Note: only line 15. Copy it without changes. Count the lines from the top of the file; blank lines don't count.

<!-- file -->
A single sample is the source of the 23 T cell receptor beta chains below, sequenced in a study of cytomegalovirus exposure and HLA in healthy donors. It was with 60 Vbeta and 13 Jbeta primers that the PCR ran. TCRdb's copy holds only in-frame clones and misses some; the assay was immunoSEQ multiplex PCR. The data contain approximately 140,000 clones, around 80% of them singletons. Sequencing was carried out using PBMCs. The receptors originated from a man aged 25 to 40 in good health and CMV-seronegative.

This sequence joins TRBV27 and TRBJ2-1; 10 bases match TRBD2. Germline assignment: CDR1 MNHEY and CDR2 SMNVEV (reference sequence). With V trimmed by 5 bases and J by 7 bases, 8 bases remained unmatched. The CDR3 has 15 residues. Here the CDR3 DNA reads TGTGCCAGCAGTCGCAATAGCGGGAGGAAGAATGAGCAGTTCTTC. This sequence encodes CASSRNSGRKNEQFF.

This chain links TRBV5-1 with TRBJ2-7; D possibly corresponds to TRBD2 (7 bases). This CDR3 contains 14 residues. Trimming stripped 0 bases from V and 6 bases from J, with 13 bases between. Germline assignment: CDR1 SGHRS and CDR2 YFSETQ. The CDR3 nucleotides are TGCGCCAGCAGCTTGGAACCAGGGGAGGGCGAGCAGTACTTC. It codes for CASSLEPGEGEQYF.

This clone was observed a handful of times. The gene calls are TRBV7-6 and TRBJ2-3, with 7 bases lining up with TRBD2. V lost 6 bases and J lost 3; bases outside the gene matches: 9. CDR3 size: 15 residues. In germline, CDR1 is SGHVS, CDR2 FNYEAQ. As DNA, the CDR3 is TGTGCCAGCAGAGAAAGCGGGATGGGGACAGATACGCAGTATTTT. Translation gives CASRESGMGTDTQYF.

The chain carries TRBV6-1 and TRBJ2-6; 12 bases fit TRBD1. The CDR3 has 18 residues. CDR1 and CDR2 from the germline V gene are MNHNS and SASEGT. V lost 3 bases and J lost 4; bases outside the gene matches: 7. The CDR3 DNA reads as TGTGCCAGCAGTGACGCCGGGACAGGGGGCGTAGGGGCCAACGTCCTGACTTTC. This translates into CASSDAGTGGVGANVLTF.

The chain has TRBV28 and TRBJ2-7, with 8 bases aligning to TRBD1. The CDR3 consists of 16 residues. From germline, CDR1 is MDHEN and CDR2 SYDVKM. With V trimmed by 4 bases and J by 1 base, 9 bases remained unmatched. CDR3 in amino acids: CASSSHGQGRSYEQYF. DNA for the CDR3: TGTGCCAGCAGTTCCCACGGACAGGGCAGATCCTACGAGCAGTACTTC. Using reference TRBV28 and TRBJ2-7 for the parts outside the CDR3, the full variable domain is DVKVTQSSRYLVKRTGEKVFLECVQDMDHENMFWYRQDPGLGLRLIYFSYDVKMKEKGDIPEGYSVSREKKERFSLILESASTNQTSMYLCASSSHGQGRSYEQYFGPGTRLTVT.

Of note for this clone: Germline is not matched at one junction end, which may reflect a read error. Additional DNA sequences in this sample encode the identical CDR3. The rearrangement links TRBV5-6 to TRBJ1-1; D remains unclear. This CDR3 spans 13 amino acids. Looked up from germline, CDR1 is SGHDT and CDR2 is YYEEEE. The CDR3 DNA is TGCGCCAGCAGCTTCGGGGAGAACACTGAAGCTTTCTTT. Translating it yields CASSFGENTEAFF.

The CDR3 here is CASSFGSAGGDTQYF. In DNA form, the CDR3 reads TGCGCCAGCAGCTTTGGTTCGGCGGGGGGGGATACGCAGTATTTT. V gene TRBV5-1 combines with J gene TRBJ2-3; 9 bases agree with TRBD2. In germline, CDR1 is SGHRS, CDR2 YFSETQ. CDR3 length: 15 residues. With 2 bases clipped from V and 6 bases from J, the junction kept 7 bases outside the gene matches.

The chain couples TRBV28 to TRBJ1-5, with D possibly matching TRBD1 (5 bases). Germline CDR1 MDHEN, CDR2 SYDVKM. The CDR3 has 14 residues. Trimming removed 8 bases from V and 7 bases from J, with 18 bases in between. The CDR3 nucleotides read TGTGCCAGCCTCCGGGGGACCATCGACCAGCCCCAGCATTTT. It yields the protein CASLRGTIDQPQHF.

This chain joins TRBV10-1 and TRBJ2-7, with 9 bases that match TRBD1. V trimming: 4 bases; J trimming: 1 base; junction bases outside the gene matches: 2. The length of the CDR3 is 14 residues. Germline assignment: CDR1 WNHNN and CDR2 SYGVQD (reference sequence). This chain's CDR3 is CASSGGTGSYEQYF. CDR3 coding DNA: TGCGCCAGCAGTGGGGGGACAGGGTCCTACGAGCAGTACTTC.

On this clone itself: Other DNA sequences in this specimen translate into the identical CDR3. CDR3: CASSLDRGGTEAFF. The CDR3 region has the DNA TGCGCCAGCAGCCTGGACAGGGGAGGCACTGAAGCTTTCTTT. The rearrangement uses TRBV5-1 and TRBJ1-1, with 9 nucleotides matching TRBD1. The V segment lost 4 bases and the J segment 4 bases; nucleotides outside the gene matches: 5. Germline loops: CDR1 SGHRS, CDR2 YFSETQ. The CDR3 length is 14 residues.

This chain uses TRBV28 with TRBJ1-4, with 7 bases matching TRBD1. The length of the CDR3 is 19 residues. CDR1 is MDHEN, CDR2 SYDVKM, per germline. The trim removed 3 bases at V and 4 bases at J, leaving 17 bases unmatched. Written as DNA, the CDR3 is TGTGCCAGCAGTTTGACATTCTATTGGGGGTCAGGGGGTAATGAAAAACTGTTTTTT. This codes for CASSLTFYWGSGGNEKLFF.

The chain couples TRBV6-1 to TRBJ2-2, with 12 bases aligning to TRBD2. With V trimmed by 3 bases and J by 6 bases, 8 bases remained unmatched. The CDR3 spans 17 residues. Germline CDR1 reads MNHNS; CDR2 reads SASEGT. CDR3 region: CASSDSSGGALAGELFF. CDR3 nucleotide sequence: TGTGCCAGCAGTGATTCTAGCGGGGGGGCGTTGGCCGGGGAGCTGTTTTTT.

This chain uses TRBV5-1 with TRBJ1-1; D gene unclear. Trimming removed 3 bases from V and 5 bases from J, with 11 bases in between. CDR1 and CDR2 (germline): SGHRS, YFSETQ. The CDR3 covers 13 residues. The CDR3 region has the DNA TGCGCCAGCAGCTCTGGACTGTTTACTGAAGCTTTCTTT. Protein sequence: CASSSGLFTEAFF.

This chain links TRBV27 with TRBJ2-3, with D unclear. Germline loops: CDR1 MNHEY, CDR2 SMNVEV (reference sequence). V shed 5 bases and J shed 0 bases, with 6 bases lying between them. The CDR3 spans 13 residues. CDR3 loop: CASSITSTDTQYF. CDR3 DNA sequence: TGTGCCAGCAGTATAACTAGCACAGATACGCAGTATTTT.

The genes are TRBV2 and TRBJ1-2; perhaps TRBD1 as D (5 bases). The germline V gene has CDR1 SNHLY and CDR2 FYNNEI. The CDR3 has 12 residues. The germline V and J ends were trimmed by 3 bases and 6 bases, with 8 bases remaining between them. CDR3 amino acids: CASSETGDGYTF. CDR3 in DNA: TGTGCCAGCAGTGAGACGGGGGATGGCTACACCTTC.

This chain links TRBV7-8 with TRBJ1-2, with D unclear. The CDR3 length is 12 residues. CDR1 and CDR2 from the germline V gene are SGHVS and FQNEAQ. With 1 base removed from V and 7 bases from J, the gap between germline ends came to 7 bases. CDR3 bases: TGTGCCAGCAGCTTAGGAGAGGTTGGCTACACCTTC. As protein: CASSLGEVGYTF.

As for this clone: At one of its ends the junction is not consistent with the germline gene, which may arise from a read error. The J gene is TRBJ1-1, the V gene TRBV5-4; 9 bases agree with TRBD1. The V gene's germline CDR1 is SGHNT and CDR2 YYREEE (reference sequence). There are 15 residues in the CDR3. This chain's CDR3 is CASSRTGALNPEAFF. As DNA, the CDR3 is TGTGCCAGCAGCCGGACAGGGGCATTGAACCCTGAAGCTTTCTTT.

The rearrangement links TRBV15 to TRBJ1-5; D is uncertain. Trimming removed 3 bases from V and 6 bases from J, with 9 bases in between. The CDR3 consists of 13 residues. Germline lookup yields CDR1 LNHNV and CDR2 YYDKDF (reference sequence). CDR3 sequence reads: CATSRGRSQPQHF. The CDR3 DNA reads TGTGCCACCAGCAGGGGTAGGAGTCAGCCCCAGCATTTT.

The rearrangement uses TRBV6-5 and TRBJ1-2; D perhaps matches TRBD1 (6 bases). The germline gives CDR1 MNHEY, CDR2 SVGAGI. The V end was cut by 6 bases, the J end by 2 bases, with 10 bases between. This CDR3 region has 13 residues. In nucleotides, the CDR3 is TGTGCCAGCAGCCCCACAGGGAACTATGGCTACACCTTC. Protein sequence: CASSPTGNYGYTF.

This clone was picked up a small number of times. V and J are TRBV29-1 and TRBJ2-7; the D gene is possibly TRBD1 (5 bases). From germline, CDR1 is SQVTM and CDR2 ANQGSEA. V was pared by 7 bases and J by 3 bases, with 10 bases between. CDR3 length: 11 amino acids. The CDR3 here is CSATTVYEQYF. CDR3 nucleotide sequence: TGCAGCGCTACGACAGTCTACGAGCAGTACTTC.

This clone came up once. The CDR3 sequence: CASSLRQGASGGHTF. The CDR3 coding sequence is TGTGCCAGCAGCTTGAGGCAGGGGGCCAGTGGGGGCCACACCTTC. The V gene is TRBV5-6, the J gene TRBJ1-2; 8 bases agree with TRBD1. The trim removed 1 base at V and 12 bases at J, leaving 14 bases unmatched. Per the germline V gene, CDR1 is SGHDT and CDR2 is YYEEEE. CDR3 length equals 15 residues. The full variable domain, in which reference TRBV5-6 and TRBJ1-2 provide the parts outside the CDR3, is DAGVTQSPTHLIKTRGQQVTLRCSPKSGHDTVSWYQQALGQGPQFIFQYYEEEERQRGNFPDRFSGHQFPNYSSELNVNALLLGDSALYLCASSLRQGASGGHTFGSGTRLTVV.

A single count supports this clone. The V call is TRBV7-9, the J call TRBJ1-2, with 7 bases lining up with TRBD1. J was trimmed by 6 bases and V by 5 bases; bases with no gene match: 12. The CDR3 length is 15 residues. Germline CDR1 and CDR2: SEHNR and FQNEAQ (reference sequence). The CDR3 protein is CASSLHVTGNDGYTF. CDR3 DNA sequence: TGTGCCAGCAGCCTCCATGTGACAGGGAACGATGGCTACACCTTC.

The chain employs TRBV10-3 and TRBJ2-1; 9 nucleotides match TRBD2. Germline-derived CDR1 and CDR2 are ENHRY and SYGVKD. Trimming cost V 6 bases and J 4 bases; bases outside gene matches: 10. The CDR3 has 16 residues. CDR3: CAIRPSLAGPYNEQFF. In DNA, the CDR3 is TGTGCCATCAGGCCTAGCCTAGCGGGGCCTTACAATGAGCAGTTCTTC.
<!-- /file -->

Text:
This chain links TRBV27 with TRBJ2-3, with D unclear. Germline loops: CDR1 MNHEY, CDR2 SMNVEV (reference sequence). V shed 5 bases and J shed 0 bases, with 6 bases lying between them. The CDR3 spans 13 residues. CDR3 loop: CASSITSTDTQYF. CDR3 DNA sequence: TGTGCCAGCAGTATAACTAGCACAGATACGCAGTATTTT.